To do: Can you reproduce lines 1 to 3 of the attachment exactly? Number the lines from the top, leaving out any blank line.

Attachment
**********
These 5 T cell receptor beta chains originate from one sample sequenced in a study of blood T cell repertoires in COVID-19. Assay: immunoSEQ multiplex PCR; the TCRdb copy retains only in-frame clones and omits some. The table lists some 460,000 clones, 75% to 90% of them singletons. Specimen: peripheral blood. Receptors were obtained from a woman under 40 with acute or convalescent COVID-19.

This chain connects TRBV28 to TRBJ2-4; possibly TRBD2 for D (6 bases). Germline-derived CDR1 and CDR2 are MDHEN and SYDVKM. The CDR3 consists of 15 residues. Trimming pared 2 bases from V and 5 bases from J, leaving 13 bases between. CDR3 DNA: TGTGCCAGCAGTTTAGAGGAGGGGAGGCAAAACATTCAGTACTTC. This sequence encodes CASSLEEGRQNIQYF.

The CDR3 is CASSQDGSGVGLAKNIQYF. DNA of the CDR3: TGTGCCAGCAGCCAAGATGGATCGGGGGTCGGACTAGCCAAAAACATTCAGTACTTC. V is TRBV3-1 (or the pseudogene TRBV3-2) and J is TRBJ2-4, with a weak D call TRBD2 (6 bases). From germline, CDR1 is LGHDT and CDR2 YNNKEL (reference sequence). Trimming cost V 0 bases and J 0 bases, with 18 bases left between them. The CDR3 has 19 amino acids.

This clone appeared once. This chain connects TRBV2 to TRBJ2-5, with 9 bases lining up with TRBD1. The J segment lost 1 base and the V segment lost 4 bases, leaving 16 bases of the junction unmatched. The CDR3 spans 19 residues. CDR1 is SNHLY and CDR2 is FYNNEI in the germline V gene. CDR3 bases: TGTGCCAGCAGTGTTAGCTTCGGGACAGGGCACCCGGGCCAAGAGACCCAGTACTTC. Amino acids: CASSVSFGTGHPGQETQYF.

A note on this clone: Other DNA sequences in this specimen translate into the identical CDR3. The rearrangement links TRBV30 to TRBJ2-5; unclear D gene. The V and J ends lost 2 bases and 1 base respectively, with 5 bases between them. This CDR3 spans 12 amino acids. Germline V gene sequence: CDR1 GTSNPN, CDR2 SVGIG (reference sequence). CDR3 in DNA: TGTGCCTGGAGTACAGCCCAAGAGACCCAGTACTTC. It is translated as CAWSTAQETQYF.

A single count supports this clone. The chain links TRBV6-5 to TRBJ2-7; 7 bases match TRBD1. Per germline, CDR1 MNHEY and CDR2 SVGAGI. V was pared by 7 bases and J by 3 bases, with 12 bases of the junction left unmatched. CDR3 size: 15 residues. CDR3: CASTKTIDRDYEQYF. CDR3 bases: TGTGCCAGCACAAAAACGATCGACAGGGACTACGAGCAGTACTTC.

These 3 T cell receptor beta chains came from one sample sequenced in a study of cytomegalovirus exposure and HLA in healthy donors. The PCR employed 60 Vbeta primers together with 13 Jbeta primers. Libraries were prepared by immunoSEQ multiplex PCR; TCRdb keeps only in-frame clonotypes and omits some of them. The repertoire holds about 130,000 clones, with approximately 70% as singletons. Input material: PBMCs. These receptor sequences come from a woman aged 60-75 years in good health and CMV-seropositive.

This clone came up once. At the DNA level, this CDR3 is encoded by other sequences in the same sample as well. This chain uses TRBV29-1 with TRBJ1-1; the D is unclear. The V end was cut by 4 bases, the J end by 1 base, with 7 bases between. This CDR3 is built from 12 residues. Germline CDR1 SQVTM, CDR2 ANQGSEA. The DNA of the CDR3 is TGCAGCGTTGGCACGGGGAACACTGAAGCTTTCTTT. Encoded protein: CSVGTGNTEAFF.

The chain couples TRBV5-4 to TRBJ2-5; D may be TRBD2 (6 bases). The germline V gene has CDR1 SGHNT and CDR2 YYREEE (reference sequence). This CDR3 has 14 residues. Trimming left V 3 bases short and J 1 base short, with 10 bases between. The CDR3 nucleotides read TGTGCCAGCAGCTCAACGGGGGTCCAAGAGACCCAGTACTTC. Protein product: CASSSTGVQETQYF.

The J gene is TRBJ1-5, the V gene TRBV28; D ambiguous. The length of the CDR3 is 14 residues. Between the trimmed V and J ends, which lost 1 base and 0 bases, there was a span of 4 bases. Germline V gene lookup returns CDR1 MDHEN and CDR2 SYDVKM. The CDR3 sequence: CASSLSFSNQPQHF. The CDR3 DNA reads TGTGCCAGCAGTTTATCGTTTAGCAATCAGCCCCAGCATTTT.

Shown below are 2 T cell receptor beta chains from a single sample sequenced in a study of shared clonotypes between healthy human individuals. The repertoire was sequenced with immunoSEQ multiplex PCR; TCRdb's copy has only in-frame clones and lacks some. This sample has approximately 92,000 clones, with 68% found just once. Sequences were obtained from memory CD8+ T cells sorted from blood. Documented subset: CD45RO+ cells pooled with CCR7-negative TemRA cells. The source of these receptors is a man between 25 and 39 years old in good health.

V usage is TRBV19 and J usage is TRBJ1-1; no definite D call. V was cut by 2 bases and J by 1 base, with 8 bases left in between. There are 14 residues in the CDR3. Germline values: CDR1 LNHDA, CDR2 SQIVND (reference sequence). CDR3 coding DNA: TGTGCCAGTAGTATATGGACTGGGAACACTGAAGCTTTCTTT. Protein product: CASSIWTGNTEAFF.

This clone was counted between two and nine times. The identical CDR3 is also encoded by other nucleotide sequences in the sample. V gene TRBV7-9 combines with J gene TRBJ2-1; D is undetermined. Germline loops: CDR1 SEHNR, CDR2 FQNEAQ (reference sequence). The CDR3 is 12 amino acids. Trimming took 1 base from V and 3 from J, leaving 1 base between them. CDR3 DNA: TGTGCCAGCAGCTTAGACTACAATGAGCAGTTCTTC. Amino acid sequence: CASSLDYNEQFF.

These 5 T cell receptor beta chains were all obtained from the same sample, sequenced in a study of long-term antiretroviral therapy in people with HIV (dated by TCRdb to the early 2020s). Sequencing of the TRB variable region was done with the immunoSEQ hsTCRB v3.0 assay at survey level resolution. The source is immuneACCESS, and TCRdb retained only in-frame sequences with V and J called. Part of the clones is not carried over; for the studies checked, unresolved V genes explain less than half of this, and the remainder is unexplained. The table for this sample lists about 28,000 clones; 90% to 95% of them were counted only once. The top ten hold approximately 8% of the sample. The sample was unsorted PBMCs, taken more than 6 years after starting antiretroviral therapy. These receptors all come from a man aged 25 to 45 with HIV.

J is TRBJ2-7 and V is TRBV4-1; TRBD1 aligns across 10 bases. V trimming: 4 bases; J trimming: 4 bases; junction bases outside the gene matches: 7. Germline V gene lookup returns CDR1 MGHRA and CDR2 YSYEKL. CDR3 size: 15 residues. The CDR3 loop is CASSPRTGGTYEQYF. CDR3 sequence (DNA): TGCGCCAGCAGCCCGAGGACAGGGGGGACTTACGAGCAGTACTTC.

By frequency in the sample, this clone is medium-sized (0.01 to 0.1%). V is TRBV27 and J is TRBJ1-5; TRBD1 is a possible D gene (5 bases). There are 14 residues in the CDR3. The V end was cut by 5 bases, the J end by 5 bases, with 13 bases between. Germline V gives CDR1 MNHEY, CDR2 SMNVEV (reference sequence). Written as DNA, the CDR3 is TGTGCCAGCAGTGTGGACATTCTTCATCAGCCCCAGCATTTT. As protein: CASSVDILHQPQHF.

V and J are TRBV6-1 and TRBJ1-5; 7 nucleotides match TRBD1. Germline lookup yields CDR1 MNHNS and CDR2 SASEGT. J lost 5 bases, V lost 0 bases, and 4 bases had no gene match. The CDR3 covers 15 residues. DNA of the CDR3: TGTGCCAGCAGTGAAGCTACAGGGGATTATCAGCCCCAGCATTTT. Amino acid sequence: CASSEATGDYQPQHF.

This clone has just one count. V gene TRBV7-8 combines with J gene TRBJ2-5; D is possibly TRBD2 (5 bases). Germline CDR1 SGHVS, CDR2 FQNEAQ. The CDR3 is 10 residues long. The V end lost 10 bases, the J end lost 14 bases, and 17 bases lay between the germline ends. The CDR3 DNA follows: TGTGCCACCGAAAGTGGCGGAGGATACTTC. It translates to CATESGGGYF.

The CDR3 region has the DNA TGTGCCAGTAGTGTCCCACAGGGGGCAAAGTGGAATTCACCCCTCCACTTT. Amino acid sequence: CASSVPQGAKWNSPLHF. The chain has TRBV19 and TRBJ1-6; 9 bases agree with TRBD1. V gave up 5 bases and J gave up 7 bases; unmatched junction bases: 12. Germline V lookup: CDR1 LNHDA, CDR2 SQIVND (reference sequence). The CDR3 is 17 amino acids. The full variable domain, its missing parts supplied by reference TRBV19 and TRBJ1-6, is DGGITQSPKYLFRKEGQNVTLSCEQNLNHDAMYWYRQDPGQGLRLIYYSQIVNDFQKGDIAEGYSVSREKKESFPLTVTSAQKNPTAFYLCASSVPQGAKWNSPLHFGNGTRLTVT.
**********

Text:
These 5 T cell receptor beta chains originate from one sample sequenced in a study of blood T cell repertoires in COVID-19. Assay: immunoSEQ multiplex PCR; the TCRdb copy retains only in-frame clones and omits some. The table lists some 460,000 clones, 75% to 90% of them singletons. Specimen: peripheral blood. Receptors were obtained from a woman under 40 with acute or convalescent COVID-19.

This chain connects TRBV28 to TRBJ2-4; possibly TRBD2 for D (6 bases). Germline-derived CDR1 and CDR2 are MDHEN and SYDVKM. The CDR3 consists of 15 residues. Trimming pared 2 bases from V and 5 bases from J, leaving 13 bases between. CDR3 DNA: TGTGCCAGCAGTTTAGAGGAGGGGAGGCAAAACATTCAGTACTTC. This sequence encodes CASSLEEGRQNIQYF.

The CDR3 is CASSQDGSGVGLAKNIQYF. DNA of the CDR3: TGTGCCAGCAGCCAAGATGGATCGGGGGTCGGACTAGCCAAAAACATTCAGTACTTC. V is TRBV3-1 (or the pseudogene TRBV3-2) and J is TRBJ2-4, with a weak D call TRBD2 (6 bases). From germline, CDR1 is LGHDT and CDR2 YNNKEL (reference sequence). Trimming cost V 0 bases and J 0 bases, with 18 bases left between them. The CDR3 has 19 amino acids.